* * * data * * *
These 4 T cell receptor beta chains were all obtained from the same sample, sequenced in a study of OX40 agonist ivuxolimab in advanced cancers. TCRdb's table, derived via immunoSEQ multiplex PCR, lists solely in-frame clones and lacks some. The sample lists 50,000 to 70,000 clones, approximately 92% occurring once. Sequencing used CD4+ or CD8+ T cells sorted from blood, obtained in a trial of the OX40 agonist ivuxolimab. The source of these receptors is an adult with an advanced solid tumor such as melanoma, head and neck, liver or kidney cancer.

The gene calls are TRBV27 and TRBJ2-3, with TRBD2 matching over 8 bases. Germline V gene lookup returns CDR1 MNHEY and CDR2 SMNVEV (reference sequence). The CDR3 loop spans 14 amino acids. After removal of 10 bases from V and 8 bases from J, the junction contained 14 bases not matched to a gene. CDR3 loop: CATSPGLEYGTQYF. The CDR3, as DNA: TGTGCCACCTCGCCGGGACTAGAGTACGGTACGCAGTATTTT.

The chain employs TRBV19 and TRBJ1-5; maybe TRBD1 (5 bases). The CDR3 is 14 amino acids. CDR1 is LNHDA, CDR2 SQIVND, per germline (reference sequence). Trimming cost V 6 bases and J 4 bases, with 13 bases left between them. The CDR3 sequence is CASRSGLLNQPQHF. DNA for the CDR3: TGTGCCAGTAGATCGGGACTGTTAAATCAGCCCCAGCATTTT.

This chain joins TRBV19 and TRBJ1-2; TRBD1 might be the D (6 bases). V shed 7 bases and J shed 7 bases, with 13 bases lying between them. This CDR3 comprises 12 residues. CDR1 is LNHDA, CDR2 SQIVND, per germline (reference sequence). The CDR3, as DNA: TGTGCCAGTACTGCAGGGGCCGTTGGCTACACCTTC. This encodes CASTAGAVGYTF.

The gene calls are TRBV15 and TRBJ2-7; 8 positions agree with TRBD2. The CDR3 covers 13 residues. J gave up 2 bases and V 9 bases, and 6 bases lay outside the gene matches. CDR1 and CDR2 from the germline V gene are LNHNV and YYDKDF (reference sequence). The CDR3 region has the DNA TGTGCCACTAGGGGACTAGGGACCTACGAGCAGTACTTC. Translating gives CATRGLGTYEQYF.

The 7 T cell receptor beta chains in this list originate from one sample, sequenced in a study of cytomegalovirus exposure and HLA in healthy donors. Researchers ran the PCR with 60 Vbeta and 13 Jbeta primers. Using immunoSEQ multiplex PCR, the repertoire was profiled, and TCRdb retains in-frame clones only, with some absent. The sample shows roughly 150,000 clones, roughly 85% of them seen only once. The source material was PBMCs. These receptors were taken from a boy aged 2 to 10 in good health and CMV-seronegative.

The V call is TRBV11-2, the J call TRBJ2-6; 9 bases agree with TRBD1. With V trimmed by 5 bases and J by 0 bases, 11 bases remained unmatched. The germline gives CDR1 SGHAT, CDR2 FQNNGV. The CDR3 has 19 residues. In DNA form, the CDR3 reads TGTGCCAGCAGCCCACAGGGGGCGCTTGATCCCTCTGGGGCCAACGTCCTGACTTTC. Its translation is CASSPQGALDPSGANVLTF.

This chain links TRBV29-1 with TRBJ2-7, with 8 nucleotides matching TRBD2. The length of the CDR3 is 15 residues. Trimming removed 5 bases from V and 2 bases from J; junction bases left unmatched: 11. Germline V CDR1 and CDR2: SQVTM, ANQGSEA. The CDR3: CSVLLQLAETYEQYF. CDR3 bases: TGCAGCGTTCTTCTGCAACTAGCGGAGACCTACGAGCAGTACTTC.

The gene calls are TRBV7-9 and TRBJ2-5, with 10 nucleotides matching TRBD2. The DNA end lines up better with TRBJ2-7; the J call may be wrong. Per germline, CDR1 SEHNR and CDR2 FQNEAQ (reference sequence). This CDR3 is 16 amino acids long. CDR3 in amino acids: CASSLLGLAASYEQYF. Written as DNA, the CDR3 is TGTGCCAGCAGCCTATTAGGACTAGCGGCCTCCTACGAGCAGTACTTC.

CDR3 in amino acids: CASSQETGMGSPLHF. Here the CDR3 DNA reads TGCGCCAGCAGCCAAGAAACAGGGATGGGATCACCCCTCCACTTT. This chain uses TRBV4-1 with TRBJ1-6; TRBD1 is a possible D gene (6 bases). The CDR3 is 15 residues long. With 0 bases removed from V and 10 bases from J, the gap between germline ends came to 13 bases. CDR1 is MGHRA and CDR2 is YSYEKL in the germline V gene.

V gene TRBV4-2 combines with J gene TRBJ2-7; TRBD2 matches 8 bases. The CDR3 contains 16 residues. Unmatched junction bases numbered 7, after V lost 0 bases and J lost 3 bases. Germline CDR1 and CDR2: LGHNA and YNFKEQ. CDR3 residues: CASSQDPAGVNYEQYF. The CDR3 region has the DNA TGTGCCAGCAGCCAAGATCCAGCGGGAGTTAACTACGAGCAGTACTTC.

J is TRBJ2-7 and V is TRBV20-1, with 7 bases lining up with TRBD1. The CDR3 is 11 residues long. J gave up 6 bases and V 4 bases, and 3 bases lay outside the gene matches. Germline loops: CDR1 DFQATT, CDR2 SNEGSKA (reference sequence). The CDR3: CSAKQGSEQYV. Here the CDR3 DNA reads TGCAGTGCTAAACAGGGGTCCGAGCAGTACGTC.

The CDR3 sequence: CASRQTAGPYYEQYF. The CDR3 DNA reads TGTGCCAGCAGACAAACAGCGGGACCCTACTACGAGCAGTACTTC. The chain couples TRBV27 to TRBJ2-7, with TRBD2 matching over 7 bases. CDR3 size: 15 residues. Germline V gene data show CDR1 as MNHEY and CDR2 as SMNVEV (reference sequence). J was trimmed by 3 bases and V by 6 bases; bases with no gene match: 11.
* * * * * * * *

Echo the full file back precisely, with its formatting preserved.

These 4 T cell receptor beta chains were all obtained from the same sample, sequenced in a study of OX40 agonist ivuxolimab in advanced cancers. TCRdb's table, derived via immunoSEQ multiplex PCR, lists solely in-frame clones and lacks some. The sample lists 50,000 to 70,000 clones, approximately 92% occurring once. Sequencing used CD4+ or CD8+ T cells sorted from blood, obtained in a trial of the OX40 agonist ivuxolimab. The source of these receptors is an adult with an advanced solid tumor such as melanoma, head and neck, liver or kidney cancer.

The gene calls are TRBV27 and TRBJ2-3, with TRBD2 matching over 8 bases. Germline V gene lookup returns CDR1 MNHEY and CDR2 SMNVEV (reference sequence). The CDR3 loop spans 14 amino acids. After removal of 10 bases from V and 8 bases from J, the junction contained 14 bases not matched to a gene. CDR3 loop: CATSPGLEYGTQYF. The CDR3, as DNA: TGTGCCACCTCGCCGGGACTAGAGTACGGTACGCAGTATTTT.

The chain employs TRBV19 and TRBJ1-5; maybe TRBD1 (5 bases). The CDR3 is 14 amino acids. CDR1 is LNHDA, CDR2 SQIVND, per germline (reference sequence). Trimming cost V 6 bases and J 4 bases, with 13 bases left between them. The CDR3 sequence is CASRSGLLNQPQHF. DNA for the CDR3: TGTGCCAGTAGATCGGGACTGTTAAATCAGCCCCAGCATTTT.

This chain joins TRBV19 and TRBJ1-2; TRBD1 might be the D (6 bases). V shed 7 bases and J shed 7 bases, with 13 bases lying between them. This CDR3 comprises 12 residues. CDR1 is LNHDA, CDR2 SQIVND, per germline (reference sequence). The CDR3, as DNA: TGTGCCAGTACTGCAGGGGCCGTTGGCTACACCTTC. This encodes CASTAGAVGYTF.

The gene calls are TRBV15 and TRBJ2-7; 8 positions agree with TRBD2. The CDR3 covers 13 residues. J gave up 2 bases and V 9 bases, and 6 bases lay outside the gene matches. CDR1 and CDR2 from the germline V gene are LNHNV and YYDKDF (reference sequence). The CDR3 region has the DNA TGTGCCACTAGGGGACTAGGGACCTACGAGCAGTACTTC. Translating gives CATRGLGTYEQYF.

The 7 T cell receptor beta chains in this list originate from one sample, sequenced in a study of cytomegalovirus exposure and HLA in healthy donors. Researchers ran the PCR with 60 Vbeta and 13 Jbeta primers. Using immunoSEQ multiplex PCR, the repertoire was profiled, and TCRdb retains in-frame clones only, with some absent. The sample shows roughly 150,000 clones, roughly 85% of them seen only once. The source material was PBMCs. These receptors were taken from a boy aged 2 to 10 in good health and CMV-seronegative.

The V call is TRBV11-2, the J call TRBJ2-6; 9 bases agree with TRBD1. With V trimmed by 5 bases and J by 0 bases, 11 bases remained unmatched. The germline gives CDR1 SGHAT, CDR2 FQNNGV. The CDR3 has 19 residues. In DNA form, the CDR3 reads TGTGCCAGCAGCCCACAGGGGGCGCTTGATCCCTCTGGGGCCAACGTCCTGACTTTC. Its translation is CASSPQGALDPSGANVLTF.

This chain links TRBV29-1 with TRBJ2-7, with 8 nucleotides matching TRBD2. The length of the CDR3 is 15 residues. Trimming removed 5 bases from V and 2 bases from J; junction bases left unmatched: 11. Germline V CDR1 and CDR2: SQVTM, ANQGSEA. The CDR3: CSVLLQLAETYEQYF. CDR3 bases: TGCAGCGTTCTTCTGCAACTAGCGGAGACCTACGAGCAGTACTTC.

The gene calls are TRBV7-9 and TRBJ2-5, with 10 nucleotides matching TRBD2. The DNA end lines up better with TRBJ2-7; the J call may be wrong. Per germline, CDR1 SEHNR and CDR2 FQNEAQ (reference sequence). This CDR3 is 16 amino acids long. CDR3 in amino acids: CASSLLGLAASYEQYF. Written as DNA, the CDR3 is TGTGCCAGCAGCCTATTAGGACTAGCGGCCTCCTACGAGCAGTACTTC.

CDR3 in amino acids: CASSQETGMGSPLHF. Here the CDR3 DNA reads TGCGCCAGCAGCCAAGAAACAGGGATGGGATCACCCCTCCACTTT. This chain uses TRBV4-1 with TRBJ1-6; TRBD1 is a possible D gene (6 bases). The CDR3 is 15 residues long. With 0 bases removed from V and 10 bases from J, the gap between germline ends came to 13 bases. CDR1 is MGHRA and CDR2 is YSYEKL in the germline V gene.

V gene TRBV4-2 combines with J gene TRBJ2-7; TRBD2 matches 8 bases. The CDR3 contains 16 residues. Unmatched junction bases numbered 7, after V lost 0 bases and J lost 3 bases. Germline CDR1 and CDR2: LGHNA and YNFKEQ. CDR3 residues: CASSQDPAGVNYEQYF. The CDR3 region has the DNA TGTGCCAGCAGCCAAGATCCAGCGGGAGTTAACTACGAGCAGTACTTC.

J is TRBJ2-7 and V is TRBV20-1, with 7 bases lining up with TRBD1. The CDR3 is 11 residues long. J gave up 6 bases and V 4 bases, and 3 bases lay outside the gene matches. Germline loops: CDR1 DFQATT, CDR2 SNEGSKA (reference sequence). The CDR3: CSAKQGSEQYV. Here the CDR3 DNA reads TGCAGTGCTAAACAGGGGTCCGAGCAGTACGTC.

The CDR3 sequence: CASRQTAGPYYEQYF. The CDR3 DNA reads TGTGCCAGCAGACAAACAGCGGGACCCTACTACGAGCAGTACTTC. The chain couples TRBV27 to TRBJ2-7, with TRBD2 matching over 7 bases. CDR3 size: 15 residues. Germline V gene data show CDR1 as MNHEY and CDR2 as SMNVEV (reference sequence). J was trimmed by 3 bases and V by 6 bases; bases with no gene match: 11.